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In Part 1 of this tutorial, we showed you how to use the JPGEncoder and PNGEncoder classes to save files to your server for user sharing. What we didn’t show you was how to generate an image for the user to save. The process is almost identical, but there are a couple of key differences that we are going to point out in this tutorial.
* we recommend reading through part 1 for some background on the code that we are going to show in this post.

We are going to keep this simple, since most of the necessary information was listed in Part 1. What we have done, is created two new functions in the SaveImage class that we built in Part 1, and added a little bit of PHP code to the service file.

Here are the new functions in the SaveImage as3 class, we will show the code and then explain what happened after.

public function saveJPGToUser(image:BitmapData, filename:String, quality:Number = 90):void

	var imageFile:ByteArray = (new JPGEncoder(quality)).encode(image);
	var imageFileName:String = filename + ".jpg";

	var url:String = SERVICE_PATH + "?type=jpeg&name=" + imageFileName;

	var req:URLRequest = new URLRequest(url);
	req.requestHeaders =  [new URLRequestHeader("Content-type", "application/octet-stream")];
	req.method = URLRequestMethod.POST; = imageFile;

	navigateToURL(req, "_blank");


public function savePNGToUser(image:BitmapData, filename:String):void

	var imageFile:ByteArray = (PNGEncoder.encode(image));
	var imageFileName:String = filename + ".png";

	var url:String = SERVICE_PATH + "?type=png&name=" + imageFileName;

	var req:URLRequest = new URLRequest(url);
	req.requestHeaders =  new Array(new URLRequestHeader("Content-type", "application/octet-stream"));
	req.contentType = "application/octet-stream";
	req.method = URLRequestMethod.POST; = imageFile;

	navigateToURL(req, "_blank")


As you may notice, we are encoding both the PNG and JPG files in the same way as we did in part 1, using the JPGEncoder and PNGEncoders respectively. We then go on to create very similar URLRequests, with one big exception.. the URLRequestHeader. In part 1 we used image/jpeg and image/png as the request headers so that the PHP would treat this as an image, we are now using application/octet-stream which allows us to send the same data to PHP but have it interpreted as an attachment for download.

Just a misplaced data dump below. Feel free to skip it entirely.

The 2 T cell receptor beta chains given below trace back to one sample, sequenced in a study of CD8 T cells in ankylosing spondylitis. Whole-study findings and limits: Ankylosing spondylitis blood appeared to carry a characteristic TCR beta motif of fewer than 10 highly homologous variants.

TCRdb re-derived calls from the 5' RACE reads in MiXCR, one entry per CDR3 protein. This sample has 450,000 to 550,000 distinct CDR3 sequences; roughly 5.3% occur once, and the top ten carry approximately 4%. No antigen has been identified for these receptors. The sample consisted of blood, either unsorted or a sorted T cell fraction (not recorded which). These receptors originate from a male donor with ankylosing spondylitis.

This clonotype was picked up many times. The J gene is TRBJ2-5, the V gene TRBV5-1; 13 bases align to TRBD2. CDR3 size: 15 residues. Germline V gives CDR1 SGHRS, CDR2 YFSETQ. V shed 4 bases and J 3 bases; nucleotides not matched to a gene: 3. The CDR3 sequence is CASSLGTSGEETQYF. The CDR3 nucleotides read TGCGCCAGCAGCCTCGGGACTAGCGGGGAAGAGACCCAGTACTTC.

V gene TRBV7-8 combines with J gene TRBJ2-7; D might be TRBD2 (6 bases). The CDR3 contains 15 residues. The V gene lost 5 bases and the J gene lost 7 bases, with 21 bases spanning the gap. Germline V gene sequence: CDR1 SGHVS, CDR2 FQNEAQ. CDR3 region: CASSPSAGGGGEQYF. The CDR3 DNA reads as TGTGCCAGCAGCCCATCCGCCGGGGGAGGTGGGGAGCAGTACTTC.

The other big change is that we are no longer using a URLLoader to pass the data to the service, we are using navigateToURL. So we are essentially linking to the file. The interesting part in this is that we are linking to the file before it is created, that is what the update in the PHP is going to take care of for us.

Our PHP script is now looking for a new GET variable that we slipped into the as3 functions, called type. This type should be either ‘png’ or ‘jpeg’ so that the PHP can know what type of image it is attaching. Here is the updated code for the PHP script that we are now linking to:

// make sure the file is safe to save on the server
function sanitize($string, $force_lowercase = true, $anal = false) {
    $strip = array("~", "`", "!", "@", "#", "$", "%", "^", "&", "*", "(", ")", "_", "=", "+", "[", "{", "]",
                   "}", "\", "|", ";", ":", """, "'", "‘", "’", "“", "”", "–", "—",
                   "—", "–", ",", "<", ".", ">", "/", "?");
    $clean = trim(str_replace($strip, "", strip_tags($string)));
    $clean = preg_replace('/s+/', "-", $clean);
    $clean = ($anal) ? preg_replace("/[^a-zA-Z0-9]/", "", $clean) : $clean ;
    return ($force_lowercase) ?
        (function_exists('mb_strtolower')) ?
            mb_strtolower($clean, 'UTF-8') :
            strtolower($clean) :

if ( isset ( $GLOBALS["HTTP_RAW_POST_DATA"] ) && isset( $_GET['name'] ) ) {

	// get a timestamp from the server
	$uniqueStamp = date(U);

	// prepend the timestamp to the filename and sanitize it
	$fileName = sanitize($uniqueStamp . $_GET['name']);

	// get the binary stream

	if ( isset ( $_GET['type'] ) ) {

		// add headers for download dialog-box
		header('Content-Type: image/' . $_GET['type']);
		header("Content-Disposition: attachment; filename=" . $_GET['name']);
		echo $im;

	} else {

		//write it
		$fp = fopen($fileName, 'wb');
		fwrite($fp, $im);

		$arr = array ( "success" => "true", "file" => $fileName );
		echo json_encode($arr);

}  else {

	$arr = array ( "success" => "false", "error" => "Header data set incorrectly" );
	echo json_encode($arr);

As you can see, the only thing that we are really doing is setting the Content-Type to be the image that you specified, and we are setting a Content-Disposition so that the browser recognizes the page as an attachment. Finally, we are printing out the contents of the attachment (the image ByteArray).

Now when you call the saveJPGToUser or savePNGToUser from the SaveImage class, it will generate the image, pop open a new window, and display a browser download dialog-box where the user can now save the image to their system.

Feel free to download the class file by clicking on this link..

share save 171 16 Saving Images from Flash to PHP   Part 2
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